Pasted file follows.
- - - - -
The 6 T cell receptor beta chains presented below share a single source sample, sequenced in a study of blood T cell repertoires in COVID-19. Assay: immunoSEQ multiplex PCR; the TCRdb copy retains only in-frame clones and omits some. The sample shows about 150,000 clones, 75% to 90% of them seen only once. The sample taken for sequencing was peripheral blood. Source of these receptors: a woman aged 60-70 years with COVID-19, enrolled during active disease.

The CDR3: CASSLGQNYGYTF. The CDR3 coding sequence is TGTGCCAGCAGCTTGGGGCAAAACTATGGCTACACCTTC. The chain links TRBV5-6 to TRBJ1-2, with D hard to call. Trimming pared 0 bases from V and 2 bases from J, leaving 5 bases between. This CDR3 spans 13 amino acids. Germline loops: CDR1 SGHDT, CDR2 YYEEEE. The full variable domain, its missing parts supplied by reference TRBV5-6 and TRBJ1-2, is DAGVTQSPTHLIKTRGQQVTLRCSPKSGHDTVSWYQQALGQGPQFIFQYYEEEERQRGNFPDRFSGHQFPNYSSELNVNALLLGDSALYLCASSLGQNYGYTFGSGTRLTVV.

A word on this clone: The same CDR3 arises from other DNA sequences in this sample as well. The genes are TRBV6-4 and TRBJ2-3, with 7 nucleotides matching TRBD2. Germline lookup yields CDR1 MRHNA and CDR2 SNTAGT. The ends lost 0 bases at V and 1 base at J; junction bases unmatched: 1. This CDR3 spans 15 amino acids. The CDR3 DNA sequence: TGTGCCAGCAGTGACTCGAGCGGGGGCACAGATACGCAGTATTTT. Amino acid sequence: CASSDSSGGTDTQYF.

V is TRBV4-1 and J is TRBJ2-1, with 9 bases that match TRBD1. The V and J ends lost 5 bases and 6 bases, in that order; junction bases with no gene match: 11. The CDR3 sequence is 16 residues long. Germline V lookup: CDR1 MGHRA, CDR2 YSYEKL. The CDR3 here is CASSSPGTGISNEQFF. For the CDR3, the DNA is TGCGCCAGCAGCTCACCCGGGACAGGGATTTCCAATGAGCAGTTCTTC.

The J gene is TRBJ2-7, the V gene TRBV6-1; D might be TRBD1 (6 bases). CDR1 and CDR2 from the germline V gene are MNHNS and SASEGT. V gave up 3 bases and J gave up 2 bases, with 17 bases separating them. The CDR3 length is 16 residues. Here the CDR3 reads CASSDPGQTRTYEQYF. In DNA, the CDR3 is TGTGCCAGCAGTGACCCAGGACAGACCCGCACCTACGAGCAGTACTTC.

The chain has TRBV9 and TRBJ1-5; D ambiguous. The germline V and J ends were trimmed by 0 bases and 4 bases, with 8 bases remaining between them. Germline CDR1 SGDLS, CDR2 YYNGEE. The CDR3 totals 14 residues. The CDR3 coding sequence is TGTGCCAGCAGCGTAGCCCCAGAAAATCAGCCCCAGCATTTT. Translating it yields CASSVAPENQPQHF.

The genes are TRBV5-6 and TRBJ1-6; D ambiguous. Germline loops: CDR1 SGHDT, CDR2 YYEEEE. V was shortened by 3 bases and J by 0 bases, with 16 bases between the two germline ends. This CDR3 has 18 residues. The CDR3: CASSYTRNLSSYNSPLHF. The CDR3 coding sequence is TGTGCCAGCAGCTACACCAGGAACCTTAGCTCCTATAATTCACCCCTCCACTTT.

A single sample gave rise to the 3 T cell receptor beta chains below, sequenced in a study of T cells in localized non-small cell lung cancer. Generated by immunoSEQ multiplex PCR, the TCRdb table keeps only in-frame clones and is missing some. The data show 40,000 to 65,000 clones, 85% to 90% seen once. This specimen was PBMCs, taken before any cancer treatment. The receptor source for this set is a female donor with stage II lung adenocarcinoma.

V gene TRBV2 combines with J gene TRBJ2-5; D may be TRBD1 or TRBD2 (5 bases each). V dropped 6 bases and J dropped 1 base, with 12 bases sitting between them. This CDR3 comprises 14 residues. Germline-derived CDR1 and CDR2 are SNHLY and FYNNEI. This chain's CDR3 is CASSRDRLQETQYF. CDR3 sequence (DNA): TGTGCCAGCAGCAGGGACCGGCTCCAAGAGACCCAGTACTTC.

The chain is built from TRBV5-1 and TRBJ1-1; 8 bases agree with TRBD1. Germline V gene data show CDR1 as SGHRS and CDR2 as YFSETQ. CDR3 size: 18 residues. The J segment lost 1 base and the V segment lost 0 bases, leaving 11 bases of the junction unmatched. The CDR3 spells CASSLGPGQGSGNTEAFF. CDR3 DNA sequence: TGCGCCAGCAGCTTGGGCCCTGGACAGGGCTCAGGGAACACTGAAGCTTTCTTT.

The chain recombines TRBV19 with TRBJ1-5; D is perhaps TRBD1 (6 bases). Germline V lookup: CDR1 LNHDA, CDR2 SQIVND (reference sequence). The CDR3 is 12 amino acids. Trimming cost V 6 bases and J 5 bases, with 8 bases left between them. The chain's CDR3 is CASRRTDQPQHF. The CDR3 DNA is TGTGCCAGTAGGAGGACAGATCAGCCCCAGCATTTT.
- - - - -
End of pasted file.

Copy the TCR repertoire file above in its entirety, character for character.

The 6 T cell receptor beta chains presented below share a single source sample, sequenced in a study of blood T cell repertoires in COVID-19. Assay: immunoSEQ multiplex PCR; the TCRdb copy retains only in-frame clones and omits some. The sample shows about 150,000 clones, 75% to 90% of them seen only once. The sample taken for sequencing was peripheral blood. Source of these receptors: a woman aged 60-70 years with COVID-19, enrolled during active disease.

The CDR3: CASSLGQNYGYTF. The CDR3 coding sequence is TGTGCCAGCAGCTTGGGGCAAAACTATGGCTACACCTTC. The chain links TRBV5-6 to TRBJ1-2, with D hard to call. Trimming pared 0 bases from V and 2 bases from J, leaving 5 bases between. This CDR3 spans 13 amino acids. Germline loops: CDR1 SGHDT, CDR2 YYEEEE. The full variable domain, its missing parts supplied by reference TRBV5-6 and TRBJ1-2, is DAGVTQSPTHLIKTRGQQVTLRCSPKSGHDTVSWYQQALGQGPQFIFQYYEEEERQRGNFPDRFSGHQFPNYSSELNVNALLLGDSALYLCASSLGQNYGYTFGSGTRLTVV.

A word on this clone: The same CDR3 arises from other DNA sequences in this sample as well. The genes are TRBV6-4 and TRBJ2-3, with 7 nucleotides matching TRBD2. Germline lookup yields CDR1 MRHNA and CDR2 SNTAGT. The ends lost 0 bases at V and 1 base at J; junction bases unmatched: 1. This CDR3 spans 15 amino acids. The CDR3 DNA sequence: TGTGCCAGCAGTGACTCGAGCGGGGGCACAGATACGCAGTATTTT. Amino acid sequence: CASSDSSGGTDTQYF.

V is TRBV4-1 and J is TRBJ2-1, with 9 bases that match TRBD1. The V and J ends lost 5 bases and 6 bases, in that order; junction bases with no gene match: 11. The CDR3 sequence is 16 residues long. Germline V lookup: CDR1 MGHRA, CDR2 YSYEKL. The CDR3 here is CASSSPGTGISNEQFF. For the CDR3, the DNA is TGCGCCAGCAGCTCACCCGGGACAGGGATTTCCAATGAGCAGTTCTTC.

The J gene is TRBJ2-7, the V gene TRBV6-1; D might be TRBD1 (6 bases). CDR1 and CDR2 from the germline V gene are MNHNS and SASEGT. V gave up 3 bases and J gave up 2 bases, with 17 bases separating them. The CDR3 length is 16 residues. Here the CDR3 reads CASSDPGQTRTYEQYF. In DNA, the CDR3 is TGTGCCAGCAGTGACCCAGGACAGACCCGCACCTACGAGCAGTACTTC.

The chain has TRBV9 and TRBJ1-5; D ambiguous. The germline V and J ends were trimmed by 0 bases and 4 bases, with 8 bases remaining between them. Germline CDR1 SGDLS, CDR2 YYNGEE. The CDR3 totals 14 residues. The CDR3 coding sequence is TGTGCCAGCAGCGTAGCCCCAGAAAATCAGCCCCAGCATTTT. Translating it yields CASSVAPENQPQHF.

The genes are TRBV5-6 and TRBJ1-6; D ambiguous. Germline loops: CDR1 SGHDT, CDR2 YYEEEE. V was shortened by 3 bases and J by 0 bases, with 16 bases between the two germline ends. This CDR3 has 18 residues. The CDR3: CASSYTRNLSSYNSPLHF. The CDR3 coding sequence is TGTGCCAGCAGCTACACCAGGAACCTTAGCTCCTATAATTCACCCCTCCACTTT.

A single sample gave rise to the 3 T cell receptor beta chains below, sequenced in a study of T cells in localized non-small cell lung cancer. Generated by immunoSEQ multiplex PCR, the TCRdb table keeps only in-frame clones and is missing some. The data show 40,000 to 65,000 clones, 85% to 90% seen once. This specimen was PBMCs, taken before any cancer treatment. The receptor source for this set is a female donor with stage II lung adenocarcinoma.

V gene TRBV2 combines with J gene TRBJ2-5; D may be TRBD1 or TRBD2 (5 bases each). V dropped 6 bases and J dropped 1 base, with 12 bases sitting between them. This CDR3 comprises 14 residues. Germline-derived CDR1 and CDR2 are SNHLY and FYNNEI. This chain's CDR3 is CASSRDRLQETQYF. CDR3 sequence (DNA): TGTGCCAGCAGCAGGGACCGGCTCCAAGAGACCCAGTACTTC.

The chain is built from TRBV5-1 and TRBJ1-1; 8 bases agree with TRBD1. Germline V gene data show CDR1 as SGHRS and CDR2 as YFSETQ. CDR3 size: 18 residues. The J segment lost 1 base and the V segment lost 0 bases, leaving 11 bases of the junction unmatched. The CDR3 spells CASSLGPGQGSGNTEAFF. CDR3 DNA sequence: TGCGCCAGCAGCTTGGGCCCTGGACAGGGCTCAGGGAACACTGAAGCTTTCTTT.

The chain recombines TRBV19 with TRBJ1-5; D is perhaps TRBD1 (6 bases). Germline V lookup: CDR1 LNHDA, CDR2 SQIVND (reference sequence). The CDR3 is 12 amino acids. Trimming cost V 6 bases and J 5 bases, with 8 bases left between them. The chain's CDR3 is CASRRTDQPQHF. The CDR3 DNA is TGTGCCAGTAGGAGGACAGATCAGCCCCAGCATTTT.